The security researcher offers his finding to 3COM, and they decide how much it’s worth. The researcher then choses whether to accept or reject the offer. Now, this isn’t a real market, as there’s only one legit buyer – I’d like to see this done in a broker scenario, offering the sale to the highest bidder (presumably including the OEM responsible for the vulnerability). This would put pressure on the vendors to get their software fixed before shipping.
3COM doesn’t state (at least in what I skimmed) if they charge the OEM for the information. Their financial motivation seems to be that their IDS product is more up-to-date than the others because they have first-crack at the information.
This process exposed a QuickTime vulnerability that’s exploitable through a web browser allowing Java to execute (presumably through the QuickTime for Java bridge). This is just an illustration of the fact that as you expose more of the outside of the sandbox, your risks increase. Shore up your sandbox with NoScript, which, incidentally, now offers some XSS protection. This was previously reported in the press as a Safari vulnerability, but it’s not – it’s exploitable through Firefox too.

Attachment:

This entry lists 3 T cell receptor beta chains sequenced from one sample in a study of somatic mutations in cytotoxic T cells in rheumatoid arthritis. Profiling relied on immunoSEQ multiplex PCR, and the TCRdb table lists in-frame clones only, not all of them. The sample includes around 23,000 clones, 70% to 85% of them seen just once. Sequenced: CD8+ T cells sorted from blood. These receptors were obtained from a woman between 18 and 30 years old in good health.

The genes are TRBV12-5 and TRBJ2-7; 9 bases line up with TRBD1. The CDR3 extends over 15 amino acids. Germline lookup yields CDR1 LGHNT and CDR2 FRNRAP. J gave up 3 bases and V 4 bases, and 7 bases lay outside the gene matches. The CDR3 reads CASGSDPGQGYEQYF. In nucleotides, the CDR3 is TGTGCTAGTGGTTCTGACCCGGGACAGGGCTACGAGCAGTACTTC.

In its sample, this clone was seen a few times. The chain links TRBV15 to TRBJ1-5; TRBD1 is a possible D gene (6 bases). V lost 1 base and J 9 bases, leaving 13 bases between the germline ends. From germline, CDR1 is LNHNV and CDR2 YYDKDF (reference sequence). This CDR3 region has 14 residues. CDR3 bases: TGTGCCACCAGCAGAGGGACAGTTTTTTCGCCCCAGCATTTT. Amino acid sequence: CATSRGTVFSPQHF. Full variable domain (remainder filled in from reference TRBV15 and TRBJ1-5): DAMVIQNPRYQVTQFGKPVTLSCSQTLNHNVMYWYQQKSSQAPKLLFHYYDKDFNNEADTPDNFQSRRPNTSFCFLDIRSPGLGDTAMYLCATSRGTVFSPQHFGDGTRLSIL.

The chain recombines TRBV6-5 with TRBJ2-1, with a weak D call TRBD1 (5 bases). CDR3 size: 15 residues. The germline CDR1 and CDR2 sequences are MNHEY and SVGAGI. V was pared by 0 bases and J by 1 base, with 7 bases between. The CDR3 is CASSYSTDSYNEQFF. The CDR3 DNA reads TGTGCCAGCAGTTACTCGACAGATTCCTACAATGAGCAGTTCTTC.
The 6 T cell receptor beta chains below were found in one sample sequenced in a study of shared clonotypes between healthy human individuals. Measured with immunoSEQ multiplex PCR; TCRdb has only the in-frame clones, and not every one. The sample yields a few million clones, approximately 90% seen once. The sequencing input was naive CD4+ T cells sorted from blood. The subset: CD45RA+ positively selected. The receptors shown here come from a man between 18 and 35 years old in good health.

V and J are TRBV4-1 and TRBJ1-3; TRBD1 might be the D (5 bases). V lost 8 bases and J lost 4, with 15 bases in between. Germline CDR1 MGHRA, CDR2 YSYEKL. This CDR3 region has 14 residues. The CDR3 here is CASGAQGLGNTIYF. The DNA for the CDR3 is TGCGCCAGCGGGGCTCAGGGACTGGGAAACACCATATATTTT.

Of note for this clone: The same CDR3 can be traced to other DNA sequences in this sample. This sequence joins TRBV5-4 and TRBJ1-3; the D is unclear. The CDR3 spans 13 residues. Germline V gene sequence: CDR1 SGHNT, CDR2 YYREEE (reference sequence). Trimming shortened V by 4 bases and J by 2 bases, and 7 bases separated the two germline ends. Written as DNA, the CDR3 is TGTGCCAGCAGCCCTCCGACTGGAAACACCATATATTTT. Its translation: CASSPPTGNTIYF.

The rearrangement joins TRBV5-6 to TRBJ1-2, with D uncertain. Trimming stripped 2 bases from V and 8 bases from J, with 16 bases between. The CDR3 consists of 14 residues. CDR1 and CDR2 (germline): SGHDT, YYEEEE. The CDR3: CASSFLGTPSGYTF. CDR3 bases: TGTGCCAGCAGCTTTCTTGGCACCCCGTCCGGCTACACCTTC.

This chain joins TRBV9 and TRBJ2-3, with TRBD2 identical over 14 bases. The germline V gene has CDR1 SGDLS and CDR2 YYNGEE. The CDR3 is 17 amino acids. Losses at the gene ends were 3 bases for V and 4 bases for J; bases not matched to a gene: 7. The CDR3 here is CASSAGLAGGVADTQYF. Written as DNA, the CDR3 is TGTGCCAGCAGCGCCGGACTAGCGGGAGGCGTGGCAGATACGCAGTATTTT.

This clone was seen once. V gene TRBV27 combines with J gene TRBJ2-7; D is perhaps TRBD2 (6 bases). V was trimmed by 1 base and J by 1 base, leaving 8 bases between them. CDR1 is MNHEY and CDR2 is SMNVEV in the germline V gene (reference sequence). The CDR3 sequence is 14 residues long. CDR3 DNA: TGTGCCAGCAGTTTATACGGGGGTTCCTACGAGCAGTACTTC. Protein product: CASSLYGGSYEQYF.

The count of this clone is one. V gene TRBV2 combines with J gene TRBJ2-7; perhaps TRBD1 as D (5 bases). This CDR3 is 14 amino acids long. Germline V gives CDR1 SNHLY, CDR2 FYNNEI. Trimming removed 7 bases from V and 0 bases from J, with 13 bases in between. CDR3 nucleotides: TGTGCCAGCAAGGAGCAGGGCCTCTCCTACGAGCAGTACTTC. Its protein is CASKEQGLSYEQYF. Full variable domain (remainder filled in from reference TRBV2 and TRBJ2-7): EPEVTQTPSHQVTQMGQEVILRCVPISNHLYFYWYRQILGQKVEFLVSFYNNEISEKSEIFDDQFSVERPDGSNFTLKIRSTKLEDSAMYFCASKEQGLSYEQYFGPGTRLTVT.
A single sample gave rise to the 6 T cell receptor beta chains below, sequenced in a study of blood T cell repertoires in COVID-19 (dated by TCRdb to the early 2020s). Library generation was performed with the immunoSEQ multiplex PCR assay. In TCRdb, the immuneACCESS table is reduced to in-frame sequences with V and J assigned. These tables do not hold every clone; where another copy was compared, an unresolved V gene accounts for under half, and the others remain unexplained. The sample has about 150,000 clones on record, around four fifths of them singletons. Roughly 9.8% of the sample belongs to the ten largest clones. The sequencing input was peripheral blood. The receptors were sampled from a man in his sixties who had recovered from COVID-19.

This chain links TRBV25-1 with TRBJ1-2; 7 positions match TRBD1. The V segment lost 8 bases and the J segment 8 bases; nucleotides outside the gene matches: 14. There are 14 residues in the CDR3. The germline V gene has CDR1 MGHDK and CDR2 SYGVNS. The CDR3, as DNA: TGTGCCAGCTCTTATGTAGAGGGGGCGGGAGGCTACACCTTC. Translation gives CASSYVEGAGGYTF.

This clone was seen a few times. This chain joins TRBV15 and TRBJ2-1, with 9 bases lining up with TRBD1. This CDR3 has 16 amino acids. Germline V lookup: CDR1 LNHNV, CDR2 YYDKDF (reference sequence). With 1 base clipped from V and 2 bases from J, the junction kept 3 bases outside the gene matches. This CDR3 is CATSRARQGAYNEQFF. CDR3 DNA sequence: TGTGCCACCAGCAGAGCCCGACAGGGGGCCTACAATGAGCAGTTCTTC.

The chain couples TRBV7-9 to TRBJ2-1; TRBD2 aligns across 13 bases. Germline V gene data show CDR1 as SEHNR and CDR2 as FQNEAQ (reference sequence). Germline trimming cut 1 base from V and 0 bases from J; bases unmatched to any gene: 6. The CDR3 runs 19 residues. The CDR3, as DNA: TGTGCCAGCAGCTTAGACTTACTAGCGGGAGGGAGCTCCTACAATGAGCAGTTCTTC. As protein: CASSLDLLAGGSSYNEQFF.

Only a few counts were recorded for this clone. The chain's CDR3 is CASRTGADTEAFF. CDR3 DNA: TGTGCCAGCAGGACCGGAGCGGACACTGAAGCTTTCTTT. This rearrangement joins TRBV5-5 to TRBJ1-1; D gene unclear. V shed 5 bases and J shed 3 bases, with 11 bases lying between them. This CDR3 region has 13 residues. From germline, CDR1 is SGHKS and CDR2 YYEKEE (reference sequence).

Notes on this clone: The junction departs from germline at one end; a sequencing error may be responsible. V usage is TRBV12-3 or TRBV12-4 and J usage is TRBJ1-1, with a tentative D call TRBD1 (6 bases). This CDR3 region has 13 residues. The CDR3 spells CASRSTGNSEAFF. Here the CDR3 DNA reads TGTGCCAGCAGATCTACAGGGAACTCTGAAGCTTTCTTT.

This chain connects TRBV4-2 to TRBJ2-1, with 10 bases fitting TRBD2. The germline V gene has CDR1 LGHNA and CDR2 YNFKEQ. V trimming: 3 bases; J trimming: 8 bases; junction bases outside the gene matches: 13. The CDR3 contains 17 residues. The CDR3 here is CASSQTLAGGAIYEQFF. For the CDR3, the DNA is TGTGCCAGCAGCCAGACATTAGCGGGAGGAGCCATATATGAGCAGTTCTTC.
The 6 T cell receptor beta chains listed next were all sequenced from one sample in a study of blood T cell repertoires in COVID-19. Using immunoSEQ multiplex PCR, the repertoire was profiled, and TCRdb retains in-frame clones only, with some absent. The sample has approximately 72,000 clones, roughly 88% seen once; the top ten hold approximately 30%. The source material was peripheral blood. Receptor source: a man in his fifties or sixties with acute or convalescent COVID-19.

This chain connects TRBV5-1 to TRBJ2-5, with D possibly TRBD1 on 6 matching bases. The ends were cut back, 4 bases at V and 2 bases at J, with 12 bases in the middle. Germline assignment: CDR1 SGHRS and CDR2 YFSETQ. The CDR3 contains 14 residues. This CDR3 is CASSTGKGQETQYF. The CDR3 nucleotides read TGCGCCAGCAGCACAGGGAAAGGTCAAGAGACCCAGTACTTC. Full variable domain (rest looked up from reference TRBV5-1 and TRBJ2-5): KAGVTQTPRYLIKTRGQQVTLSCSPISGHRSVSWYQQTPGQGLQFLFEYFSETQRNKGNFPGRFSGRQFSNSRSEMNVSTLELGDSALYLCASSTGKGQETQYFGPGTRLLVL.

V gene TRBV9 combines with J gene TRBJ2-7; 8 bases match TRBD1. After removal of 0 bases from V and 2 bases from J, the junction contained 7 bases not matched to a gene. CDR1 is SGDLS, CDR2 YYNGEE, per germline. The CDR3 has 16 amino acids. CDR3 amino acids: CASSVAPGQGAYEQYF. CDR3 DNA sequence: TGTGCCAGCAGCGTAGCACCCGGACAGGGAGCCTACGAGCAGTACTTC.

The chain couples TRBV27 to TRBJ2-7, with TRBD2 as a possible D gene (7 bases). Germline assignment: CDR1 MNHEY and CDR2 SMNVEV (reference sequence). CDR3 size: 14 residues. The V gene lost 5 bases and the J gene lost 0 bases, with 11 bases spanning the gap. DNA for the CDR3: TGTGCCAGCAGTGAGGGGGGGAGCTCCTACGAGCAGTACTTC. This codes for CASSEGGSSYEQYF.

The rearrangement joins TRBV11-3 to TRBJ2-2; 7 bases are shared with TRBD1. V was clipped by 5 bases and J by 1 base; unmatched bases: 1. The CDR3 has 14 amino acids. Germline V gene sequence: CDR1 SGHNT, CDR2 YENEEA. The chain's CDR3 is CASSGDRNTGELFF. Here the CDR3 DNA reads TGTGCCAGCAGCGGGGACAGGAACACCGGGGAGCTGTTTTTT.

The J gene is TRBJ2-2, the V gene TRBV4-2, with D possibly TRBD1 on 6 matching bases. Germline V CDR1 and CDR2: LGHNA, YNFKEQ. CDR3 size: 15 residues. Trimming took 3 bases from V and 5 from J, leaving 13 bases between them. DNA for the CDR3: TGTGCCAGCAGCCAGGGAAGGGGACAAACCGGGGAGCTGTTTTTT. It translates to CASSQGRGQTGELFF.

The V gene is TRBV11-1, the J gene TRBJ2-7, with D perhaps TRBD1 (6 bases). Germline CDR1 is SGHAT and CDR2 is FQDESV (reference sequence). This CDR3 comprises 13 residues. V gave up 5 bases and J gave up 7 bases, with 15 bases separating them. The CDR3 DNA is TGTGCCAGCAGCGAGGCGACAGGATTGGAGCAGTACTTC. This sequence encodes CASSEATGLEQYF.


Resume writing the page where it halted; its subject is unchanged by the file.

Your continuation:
The only downside to this whole process is that they’re not allowing blackhats to play. They want to be able to file the proper IRS forms, they say, but I can’t see why fees to blackhats necessarily cause a problem here, especially if the funds are wired off-shore. Extortionists are paid all the time by big online companies, and there are no IRS forms there. This is some kind of excuse on 3COM’s part, but I’m not sure what they think their exposure is by allowing the blackhats to play – their products would increase in value just the same, and vendors still get their products fixed. Right now, the blackhats have to turn to a Mafia to get money for their codez, so IRS or not, allowing blackhats in only improves the security situation, and perhaps turns a few blackhats into whitehats.